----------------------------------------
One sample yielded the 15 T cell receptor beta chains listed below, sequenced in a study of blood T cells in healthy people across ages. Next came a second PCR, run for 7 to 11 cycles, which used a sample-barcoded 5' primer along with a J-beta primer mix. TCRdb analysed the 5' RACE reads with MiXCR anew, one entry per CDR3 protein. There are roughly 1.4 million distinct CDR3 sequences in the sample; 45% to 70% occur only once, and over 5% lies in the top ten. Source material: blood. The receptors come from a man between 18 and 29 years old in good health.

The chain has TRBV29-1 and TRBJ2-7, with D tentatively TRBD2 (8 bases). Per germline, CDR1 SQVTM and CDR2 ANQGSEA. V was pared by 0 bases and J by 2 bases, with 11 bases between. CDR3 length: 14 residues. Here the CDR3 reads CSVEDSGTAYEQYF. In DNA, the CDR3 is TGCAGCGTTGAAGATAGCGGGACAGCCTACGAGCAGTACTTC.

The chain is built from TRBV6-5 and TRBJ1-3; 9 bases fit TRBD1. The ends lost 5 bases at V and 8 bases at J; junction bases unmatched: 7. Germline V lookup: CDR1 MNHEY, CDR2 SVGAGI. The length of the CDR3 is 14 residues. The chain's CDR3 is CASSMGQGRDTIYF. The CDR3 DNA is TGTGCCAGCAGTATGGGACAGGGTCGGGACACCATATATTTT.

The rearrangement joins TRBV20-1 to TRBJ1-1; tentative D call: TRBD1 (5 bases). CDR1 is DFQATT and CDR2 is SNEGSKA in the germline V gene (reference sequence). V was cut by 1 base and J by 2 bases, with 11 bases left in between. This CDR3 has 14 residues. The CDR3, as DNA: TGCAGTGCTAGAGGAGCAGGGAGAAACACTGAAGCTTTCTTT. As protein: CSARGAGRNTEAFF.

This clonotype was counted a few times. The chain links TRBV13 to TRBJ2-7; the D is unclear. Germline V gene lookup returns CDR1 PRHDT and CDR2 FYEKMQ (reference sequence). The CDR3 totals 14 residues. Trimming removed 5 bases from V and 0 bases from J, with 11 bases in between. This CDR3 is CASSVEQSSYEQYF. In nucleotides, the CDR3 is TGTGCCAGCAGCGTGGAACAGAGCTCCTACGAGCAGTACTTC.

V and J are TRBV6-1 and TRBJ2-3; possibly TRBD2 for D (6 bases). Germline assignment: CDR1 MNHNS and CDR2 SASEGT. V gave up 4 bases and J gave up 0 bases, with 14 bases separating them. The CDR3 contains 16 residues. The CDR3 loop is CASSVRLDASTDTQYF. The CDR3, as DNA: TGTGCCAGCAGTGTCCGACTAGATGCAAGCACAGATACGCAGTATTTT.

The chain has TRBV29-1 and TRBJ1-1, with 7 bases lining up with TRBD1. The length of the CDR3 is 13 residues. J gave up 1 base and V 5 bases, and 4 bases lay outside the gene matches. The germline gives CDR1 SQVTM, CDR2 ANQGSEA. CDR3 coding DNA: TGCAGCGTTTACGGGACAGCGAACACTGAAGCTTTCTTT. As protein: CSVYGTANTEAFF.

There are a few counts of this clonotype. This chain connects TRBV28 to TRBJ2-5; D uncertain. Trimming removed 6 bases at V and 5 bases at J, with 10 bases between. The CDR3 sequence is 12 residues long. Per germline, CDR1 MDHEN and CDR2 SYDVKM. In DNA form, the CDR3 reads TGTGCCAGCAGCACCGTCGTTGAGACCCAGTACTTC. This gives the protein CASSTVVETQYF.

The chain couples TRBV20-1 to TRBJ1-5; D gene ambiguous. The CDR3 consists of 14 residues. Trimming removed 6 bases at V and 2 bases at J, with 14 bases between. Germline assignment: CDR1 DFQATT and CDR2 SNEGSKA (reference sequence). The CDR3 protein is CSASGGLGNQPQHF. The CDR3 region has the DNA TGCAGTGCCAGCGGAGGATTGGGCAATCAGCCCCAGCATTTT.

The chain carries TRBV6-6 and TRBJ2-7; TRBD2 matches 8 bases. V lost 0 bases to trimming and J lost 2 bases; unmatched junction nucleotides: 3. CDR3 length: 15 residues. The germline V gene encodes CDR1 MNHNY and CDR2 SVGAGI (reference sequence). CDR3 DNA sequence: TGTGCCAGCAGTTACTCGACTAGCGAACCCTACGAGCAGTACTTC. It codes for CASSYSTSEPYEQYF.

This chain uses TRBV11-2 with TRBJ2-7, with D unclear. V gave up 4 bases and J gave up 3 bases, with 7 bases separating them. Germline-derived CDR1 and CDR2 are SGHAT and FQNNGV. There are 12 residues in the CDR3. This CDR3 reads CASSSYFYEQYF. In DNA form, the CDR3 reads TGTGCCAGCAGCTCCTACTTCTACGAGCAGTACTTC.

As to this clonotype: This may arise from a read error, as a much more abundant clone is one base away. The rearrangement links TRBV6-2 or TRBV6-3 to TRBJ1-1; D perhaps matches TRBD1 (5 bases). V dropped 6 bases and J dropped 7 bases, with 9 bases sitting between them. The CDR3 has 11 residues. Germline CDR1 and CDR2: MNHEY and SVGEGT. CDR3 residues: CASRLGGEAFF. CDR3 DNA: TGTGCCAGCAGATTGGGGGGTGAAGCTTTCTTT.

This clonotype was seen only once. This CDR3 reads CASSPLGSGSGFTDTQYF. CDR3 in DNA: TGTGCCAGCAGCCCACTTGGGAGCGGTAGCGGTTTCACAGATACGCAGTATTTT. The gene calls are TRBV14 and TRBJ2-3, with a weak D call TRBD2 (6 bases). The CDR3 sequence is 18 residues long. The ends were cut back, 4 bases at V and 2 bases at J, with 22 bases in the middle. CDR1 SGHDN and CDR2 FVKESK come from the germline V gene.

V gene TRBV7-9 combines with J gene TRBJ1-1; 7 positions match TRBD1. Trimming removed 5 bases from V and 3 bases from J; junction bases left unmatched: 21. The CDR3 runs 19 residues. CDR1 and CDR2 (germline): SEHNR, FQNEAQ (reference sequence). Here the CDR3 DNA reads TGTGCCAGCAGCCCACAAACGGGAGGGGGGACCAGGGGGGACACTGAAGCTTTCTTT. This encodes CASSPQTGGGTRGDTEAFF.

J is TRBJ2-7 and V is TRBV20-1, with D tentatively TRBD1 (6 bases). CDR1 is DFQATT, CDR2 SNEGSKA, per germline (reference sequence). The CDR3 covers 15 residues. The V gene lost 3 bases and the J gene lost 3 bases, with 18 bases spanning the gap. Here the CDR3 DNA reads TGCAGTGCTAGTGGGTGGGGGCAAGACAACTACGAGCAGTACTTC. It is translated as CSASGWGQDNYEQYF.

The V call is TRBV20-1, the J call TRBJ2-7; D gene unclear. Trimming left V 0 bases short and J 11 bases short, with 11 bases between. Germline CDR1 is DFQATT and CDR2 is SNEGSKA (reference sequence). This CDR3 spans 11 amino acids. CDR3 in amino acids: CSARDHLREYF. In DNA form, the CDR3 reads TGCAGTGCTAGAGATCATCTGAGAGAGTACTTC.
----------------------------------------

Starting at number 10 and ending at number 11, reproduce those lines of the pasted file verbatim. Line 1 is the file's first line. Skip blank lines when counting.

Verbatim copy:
The chain carries TRBV6-6 and TRBJ2-7; TRBD2 matches 8 bases. V lost 0 bases to trimming and J lost 2 bases; unmatched junction nucleotides: 3. CDR3 length: 15 residues. The germline V gene encodes CDR1 MNHNY and CDR2 SVGAGI (reference sequence). CDR3 DNA sequence: TGTGCCAGCAGTTACTCGACTAGCGAACCCTACGAGCAGTACTTC. It codes for CASSYSTSEPYEQYF.

This chain uses TRBV11-2 with TRBJ2-7, with D unclear. V gave up 4 bases and J gave up 3 bases, with 7 bases separating them. Germline-derived CDR1 and CDR2 are SGHAT and FQNNGV. There are 12 residues in the CDR3. This CDR3 reads CASSSYFYEQYF. In DNA form, the CDR3 reads TGTGCCAGCAGCTCCTACTTCTACGAGCAGTACTTC.